I don’t find breakfast much fun and I’m rarely hungry before 11am so I’ll have some fruit or a vegetable juice. When in New York, lunch is around noon and I’ll usually have quinoa with sautéed or steamed veggies and miso-tahini sauce. I swear by avocadoes and they’re a staple for lunch or dinner. Dinner could be soba noodle soup or rice with lentils and steamed greens. It keeps changing and unfortunately, I don’t get to cook as much as I’d like to but I’m lucky to live in places that have so many vegan options.
When I’m in India, I never tire of South Indian rice crepes and rice cakes with lentils and coconut chutney. I make sure to have about three fresh young coconuts daily.
Do you plan to grow LOVE IS MIGHTY into something bigger? What's next for your brand?
Absolutely. When I founded the brand I knew that the scope for its growth is immense but I wasn’t sure how I could accomplish this on my own. I am inviting partnerships and funding to help take it to the next level. To further awareness about LOVE IS MIGHTY’s mission, I will be presenting my work at The U.N. in mid March. I will continue to speak about sustainable fashion and brand building to design students at schools such as Parsons School of Design and FIT, and speak at business schools on building new business models that support communities and the environment. It's an exciting time ahead.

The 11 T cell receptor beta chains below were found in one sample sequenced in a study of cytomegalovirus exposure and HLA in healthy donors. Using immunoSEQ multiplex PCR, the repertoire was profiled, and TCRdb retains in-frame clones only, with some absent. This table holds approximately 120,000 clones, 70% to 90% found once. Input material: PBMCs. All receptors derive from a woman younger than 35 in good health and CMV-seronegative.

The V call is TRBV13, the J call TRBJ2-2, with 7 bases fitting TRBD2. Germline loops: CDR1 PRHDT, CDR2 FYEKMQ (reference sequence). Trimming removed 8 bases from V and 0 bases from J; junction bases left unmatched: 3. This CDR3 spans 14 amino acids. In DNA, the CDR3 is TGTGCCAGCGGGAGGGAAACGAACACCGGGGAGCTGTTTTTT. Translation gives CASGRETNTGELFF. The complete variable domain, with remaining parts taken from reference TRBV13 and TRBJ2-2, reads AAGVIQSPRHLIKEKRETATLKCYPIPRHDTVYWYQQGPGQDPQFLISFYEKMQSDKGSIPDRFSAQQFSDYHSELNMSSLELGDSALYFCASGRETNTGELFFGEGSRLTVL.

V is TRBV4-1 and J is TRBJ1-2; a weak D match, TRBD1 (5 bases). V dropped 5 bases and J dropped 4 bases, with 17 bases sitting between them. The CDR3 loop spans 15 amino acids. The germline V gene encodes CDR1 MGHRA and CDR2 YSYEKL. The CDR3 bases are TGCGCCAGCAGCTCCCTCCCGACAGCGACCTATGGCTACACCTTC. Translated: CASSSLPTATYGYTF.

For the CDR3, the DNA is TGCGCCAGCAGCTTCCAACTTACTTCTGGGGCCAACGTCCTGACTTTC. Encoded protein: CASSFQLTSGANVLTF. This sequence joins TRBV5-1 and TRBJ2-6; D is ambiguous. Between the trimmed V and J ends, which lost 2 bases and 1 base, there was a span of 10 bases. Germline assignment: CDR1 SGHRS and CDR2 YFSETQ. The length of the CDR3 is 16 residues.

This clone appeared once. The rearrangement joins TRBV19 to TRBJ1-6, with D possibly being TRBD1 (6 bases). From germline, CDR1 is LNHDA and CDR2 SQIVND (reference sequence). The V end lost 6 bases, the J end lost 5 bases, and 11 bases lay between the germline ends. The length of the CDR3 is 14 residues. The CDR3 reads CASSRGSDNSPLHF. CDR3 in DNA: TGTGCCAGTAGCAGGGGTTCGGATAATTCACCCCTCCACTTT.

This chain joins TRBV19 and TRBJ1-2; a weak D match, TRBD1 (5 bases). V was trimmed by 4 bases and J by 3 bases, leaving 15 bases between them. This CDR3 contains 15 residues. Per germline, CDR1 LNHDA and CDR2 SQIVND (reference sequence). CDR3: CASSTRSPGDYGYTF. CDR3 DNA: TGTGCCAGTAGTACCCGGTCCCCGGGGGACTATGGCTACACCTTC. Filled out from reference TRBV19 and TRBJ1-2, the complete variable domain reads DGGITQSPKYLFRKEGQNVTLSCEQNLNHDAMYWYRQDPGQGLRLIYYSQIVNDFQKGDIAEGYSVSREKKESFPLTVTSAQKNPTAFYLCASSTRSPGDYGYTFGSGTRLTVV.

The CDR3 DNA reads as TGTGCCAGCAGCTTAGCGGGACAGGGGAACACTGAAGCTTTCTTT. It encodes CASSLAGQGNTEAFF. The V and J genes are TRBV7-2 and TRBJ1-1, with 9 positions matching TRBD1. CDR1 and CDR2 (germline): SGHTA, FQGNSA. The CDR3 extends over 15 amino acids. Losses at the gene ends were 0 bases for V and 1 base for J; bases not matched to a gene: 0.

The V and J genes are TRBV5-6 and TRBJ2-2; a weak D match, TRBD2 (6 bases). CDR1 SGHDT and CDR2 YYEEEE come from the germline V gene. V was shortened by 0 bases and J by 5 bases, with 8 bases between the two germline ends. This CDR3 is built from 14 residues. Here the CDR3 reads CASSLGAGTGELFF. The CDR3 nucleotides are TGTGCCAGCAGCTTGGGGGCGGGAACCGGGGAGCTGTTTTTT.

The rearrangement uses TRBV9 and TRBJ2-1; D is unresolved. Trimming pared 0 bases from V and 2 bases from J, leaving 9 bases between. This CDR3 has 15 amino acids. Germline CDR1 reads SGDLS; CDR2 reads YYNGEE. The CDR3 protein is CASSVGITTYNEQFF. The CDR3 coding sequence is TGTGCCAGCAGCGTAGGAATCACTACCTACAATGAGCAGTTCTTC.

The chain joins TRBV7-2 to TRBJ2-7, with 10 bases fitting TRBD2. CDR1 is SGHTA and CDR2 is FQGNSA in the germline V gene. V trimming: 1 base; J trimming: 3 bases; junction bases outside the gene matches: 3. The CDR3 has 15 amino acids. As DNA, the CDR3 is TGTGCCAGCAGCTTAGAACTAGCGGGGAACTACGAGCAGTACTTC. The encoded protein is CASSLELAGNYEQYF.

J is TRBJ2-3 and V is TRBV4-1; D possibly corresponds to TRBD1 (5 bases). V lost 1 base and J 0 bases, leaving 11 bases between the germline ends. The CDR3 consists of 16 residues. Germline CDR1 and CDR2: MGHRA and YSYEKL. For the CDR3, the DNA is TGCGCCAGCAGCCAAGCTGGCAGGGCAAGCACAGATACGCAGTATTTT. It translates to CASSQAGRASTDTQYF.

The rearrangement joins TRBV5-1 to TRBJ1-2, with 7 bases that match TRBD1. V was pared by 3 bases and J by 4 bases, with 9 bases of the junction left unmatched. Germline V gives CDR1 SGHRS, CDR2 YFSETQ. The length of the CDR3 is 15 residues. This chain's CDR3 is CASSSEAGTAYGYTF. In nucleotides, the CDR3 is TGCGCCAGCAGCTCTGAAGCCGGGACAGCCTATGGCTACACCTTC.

Monisha never travels without packing a pair of LOVE IS MIGHTY Shahana sandals. Get a pair for yourself here.
"I began working on the brand in 2010. Back then, no one was talking about "sustainability" and now it seems to be all we are talking about. I feel that the fashion climate is more receptive to a brand like mine and the awareness is growing."
Boots 'n' All
Quality and style are the hallmarks of every pair of LOVE IS MIGHTY boots, sandals, and shoes.
"Building a business that does not perpetuate the exploitation of people, planet and animals, I hope, will be the norm in the near future and not an anomaly."
One of a Kind
Some of the beautiful accessories LOVE IS MIGHTY produces are truly one of a kind. These clutches were created from vintage hand-stitched fabrics.
"I don’t ever travel without my bikini, sneakers, Shahana (my versatile tribal sandals), and raw coconut oil. Everything else is negotiable."